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I use expect in perl to do ssh, following is my code snipet.

my $exp = Expect->spawn("ssh renjithp\@") or die "could not spawn ssh";
my $op = $exp->expect(undef,'renjithp>');
print "*$op*";

I wanted to handle the error if the host is not reachable (destination IP is down), I was in a impression die will hit when the ip is not reachable, but when i give a wrong IP script is not terminating and it continuous execution.

what is the right way to handle this scenario?

EDITED I am observing $op value is 1 when the ssh is succesfull, and 0 when the destination IP is not up. is it right way to use $op to take a decision?

I have one more doubt, when the destination IP is not reachable why the control coming out of expect,i mean '$exp->expect(undef,'renjithp>');' should return only after its getting the prompt right?

share|improve this question
Probably not the answer you want, but at one place I worked we gave up on the Expect module in the end in a similar scenario, and used command-line expect with scripts instead. Maybe it's improved since. – Rory Hunter Nov 23 '12 at 13:09
I think i got the reason why expect returns. **when the IP is not reachable, spawned process for ssh will terminate and this causes to close expect. To verify this i took a successful case and i put statement $exp->expect for something which is not expected, now the control is blocked at this point. When I killed SSH process from different terminal, the control from blocking expect came out. SO i feel I can use $op to verify ssh is success or not. – Renjith Nov 23 '12 at 18:25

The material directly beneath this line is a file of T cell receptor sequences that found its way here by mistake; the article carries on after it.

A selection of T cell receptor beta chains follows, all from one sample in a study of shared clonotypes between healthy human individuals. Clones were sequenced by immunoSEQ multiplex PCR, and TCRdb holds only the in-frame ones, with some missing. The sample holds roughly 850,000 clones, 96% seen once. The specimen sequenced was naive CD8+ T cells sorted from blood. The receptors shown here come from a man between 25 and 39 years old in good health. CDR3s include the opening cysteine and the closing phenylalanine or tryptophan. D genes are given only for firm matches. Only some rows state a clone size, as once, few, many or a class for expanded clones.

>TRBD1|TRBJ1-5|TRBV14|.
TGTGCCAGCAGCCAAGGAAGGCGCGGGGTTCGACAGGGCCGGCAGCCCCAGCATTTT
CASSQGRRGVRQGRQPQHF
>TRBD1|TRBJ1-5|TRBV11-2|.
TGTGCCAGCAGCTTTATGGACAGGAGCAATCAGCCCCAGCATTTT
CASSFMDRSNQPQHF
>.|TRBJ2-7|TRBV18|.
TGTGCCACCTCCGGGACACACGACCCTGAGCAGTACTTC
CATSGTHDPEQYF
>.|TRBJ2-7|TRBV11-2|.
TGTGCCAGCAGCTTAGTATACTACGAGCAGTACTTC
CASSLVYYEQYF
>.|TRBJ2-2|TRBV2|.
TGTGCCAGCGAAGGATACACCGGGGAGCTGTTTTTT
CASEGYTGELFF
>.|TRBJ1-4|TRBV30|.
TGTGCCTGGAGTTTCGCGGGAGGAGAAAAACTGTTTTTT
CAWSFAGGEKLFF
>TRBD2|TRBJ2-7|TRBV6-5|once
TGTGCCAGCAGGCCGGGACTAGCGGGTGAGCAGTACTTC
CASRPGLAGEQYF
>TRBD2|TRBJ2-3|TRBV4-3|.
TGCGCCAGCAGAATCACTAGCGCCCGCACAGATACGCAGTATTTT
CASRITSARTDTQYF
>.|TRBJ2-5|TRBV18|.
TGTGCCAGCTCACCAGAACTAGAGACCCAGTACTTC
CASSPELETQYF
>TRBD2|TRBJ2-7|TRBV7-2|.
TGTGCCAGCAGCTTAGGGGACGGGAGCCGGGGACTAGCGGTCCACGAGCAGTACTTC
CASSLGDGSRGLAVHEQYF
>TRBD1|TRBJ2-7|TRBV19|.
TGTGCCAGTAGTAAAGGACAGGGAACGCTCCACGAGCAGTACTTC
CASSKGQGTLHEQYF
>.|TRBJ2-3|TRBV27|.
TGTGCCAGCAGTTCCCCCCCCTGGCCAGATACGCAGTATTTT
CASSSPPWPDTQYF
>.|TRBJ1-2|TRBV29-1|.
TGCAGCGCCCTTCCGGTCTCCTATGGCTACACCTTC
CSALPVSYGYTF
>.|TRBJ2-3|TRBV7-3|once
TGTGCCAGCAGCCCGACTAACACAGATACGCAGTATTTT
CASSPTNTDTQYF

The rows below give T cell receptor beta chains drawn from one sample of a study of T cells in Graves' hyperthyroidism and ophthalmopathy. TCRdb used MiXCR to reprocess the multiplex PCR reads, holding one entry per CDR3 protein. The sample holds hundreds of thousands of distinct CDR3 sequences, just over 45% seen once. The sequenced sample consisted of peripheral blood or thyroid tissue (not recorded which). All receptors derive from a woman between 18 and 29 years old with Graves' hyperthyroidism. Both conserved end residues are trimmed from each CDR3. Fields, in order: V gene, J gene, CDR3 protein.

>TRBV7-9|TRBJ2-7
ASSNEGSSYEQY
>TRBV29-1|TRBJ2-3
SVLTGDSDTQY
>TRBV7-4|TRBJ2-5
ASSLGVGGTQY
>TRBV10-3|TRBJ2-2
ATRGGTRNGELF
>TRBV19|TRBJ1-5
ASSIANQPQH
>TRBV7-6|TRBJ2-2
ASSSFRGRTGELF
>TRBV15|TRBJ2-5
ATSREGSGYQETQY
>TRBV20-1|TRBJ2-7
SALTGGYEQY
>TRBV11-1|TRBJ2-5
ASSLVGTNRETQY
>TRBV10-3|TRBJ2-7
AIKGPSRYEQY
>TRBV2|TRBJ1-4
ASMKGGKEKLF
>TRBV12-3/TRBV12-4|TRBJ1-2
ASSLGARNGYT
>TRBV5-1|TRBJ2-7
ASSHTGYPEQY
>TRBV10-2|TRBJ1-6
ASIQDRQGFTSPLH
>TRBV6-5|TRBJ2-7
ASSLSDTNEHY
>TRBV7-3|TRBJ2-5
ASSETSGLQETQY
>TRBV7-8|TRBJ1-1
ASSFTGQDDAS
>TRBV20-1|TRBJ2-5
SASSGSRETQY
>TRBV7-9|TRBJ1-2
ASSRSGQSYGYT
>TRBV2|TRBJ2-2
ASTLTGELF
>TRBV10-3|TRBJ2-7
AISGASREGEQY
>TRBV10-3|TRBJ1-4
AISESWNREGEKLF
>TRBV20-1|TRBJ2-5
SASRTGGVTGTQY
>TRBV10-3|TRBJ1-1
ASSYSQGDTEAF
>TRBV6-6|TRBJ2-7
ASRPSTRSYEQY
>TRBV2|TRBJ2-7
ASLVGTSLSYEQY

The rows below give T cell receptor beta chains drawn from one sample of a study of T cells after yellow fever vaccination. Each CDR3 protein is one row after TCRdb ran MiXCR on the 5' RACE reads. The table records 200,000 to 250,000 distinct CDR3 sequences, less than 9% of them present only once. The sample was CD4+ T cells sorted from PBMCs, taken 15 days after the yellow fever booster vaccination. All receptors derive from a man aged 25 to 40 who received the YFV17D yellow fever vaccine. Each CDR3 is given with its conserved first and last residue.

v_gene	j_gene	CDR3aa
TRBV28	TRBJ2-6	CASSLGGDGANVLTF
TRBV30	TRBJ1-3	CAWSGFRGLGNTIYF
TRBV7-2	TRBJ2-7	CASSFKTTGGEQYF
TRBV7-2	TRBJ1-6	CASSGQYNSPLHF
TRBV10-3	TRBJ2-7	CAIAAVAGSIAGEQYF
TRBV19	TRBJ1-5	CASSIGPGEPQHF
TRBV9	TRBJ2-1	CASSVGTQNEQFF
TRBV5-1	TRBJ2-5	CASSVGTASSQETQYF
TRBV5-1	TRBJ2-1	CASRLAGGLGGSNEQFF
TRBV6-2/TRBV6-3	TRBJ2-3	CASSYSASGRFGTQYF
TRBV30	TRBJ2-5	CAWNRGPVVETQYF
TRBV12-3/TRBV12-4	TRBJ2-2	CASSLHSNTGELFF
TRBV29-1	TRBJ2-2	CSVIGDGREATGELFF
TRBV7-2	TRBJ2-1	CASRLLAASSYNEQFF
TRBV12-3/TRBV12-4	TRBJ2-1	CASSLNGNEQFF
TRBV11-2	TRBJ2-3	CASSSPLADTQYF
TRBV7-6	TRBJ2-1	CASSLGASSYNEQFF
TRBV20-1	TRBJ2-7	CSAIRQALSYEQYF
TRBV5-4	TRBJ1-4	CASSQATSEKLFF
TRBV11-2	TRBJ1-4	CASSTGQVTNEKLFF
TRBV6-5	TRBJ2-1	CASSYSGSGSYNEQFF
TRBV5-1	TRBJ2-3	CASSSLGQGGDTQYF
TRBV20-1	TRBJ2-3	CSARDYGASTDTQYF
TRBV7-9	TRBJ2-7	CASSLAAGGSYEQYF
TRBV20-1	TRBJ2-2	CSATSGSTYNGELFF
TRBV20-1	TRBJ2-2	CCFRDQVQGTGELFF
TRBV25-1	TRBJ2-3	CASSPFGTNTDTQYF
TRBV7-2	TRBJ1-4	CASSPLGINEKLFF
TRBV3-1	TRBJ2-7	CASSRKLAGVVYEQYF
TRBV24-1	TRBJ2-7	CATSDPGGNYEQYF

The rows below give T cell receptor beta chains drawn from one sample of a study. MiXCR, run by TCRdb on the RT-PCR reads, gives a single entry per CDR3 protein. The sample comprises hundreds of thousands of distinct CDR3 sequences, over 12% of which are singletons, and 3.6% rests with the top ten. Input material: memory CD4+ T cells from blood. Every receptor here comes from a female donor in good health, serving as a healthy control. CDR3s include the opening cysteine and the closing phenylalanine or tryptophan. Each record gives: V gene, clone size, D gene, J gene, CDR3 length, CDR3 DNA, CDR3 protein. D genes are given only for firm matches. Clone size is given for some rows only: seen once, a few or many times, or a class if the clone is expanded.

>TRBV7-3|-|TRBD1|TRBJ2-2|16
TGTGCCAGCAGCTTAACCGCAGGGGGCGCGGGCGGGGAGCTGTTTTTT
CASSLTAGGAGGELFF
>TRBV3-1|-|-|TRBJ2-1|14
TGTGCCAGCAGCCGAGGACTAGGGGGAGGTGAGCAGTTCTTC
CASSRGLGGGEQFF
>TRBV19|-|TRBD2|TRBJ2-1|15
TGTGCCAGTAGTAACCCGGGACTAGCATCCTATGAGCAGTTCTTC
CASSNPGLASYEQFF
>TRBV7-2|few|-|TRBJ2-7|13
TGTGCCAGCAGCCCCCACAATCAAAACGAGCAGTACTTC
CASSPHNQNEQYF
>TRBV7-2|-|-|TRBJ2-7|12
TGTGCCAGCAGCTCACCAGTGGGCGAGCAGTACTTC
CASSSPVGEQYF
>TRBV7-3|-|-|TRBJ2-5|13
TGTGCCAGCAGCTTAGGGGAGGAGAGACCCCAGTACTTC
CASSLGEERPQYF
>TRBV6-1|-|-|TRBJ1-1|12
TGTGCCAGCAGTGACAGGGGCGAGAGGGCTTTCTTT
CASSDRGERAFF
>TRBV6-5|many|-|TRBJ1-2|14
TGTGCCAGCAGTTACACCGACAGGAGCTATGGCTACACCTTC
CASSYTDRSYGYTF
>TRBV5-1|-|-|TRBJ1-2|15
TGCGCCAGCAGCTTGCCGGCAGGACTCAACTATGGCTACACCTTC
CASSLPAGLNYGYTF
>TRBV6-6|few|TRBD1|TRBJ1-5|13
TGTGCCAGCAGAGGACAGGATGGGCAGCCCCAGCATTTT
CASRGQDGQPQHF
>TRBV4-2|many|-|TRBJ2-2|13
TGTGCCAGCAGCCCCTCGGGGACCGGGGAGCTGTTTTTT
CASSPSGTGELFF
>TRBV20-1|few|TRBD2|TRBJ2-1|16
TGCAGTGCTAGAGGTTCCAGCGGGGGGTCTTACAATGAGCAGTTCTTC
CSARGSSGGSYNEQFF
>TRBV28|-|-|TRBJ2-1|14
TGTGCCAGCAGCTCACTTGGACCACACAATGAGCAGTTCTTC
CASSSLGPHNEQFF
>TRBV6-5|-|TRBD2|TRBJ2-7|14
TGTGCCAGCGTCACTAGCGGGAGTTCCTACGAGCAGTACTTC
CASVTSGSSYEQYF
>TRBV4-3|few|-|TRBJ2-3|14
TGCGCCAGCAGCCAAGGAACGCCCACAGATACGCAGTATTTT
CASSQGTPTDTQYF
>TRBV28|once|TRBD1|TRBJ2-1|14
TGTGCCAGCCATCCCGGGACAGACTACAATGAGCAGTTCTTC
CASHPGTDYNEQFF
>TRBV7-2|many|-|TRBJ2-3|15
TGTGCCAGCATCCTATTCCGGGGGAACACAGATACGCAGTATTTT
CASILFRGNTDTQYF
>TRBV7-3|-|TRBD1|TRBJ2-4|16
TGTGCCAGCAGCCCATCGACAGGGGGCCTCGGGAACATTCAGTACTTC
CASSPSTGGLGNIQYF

up vote 2 down vote accepted

If you need to make the ssh connection contingent on IP address reachability with the expect module, you should test connectivity with a nc first...

my $addr = "";
if (system("nc -w 1 -z $addr 22")==0) {
    my $exp = Expect->spawn("ssh renjithp\@$addr") or die "could not spawn ssh";
    my $op = $exp->expect(undef,'renjithp>');
    print "*$op*";
} else {
    print "Host $addr is unreachable\n";

The nc command is netcat... nc -z tests for TCP port open

Alternatively, you could use a module like Net::OpenSSH that makes error handling a bit easier...

use Net::OpenSSH;

my $ssh = Net::OpenSSH->new($host);
$ssh->error and
   die "Couldn't establish SSH connection: ". $ssh->error;
share|improve this answer
OK, thanks for the solution. What if the service is not running, IP is up but ssh service is not running, is there any way to check this along with ping ? – Renjith Nov 23 '12 at 12:26
You can use nc -z $addr 22 to test for the TCP port open... technically you can simply use the nc command to test both... – Mike Pennington Nov 23 '12 at 12:33

use Net::OpenSSH:

use Net::OpenSSH;

my $ssh = Net::OpenSSH->new($host, timeout => 30);
if ($ssh->error) {
    die "Unable to connect to remote host: " . $ssh->error;
my $out = $ssh->capture($cmd);
share|improve this answer
That's good option, but I can not use OpenSSH since its not installed in target machine where it is intended use. – Renjith Nov 23 '12 at 17:30
@Renjith: You only need it installed on the machine where the script is run, not on the target machine. In any case, installing Net::OpenSSH is quite easy, just copy the contents of the lib directory from the distribution in some place reachable from perl @INC. – salva Nov 23 '12 at 19:16
'target machine' I meant to say, where my script is finally used. There are many such machines, if I want to install some thing I have to follow proper procedure. Which is not something impossible,but some additional steps, let me see. Thanks – Renjith Nov 24 '12 at 4:36

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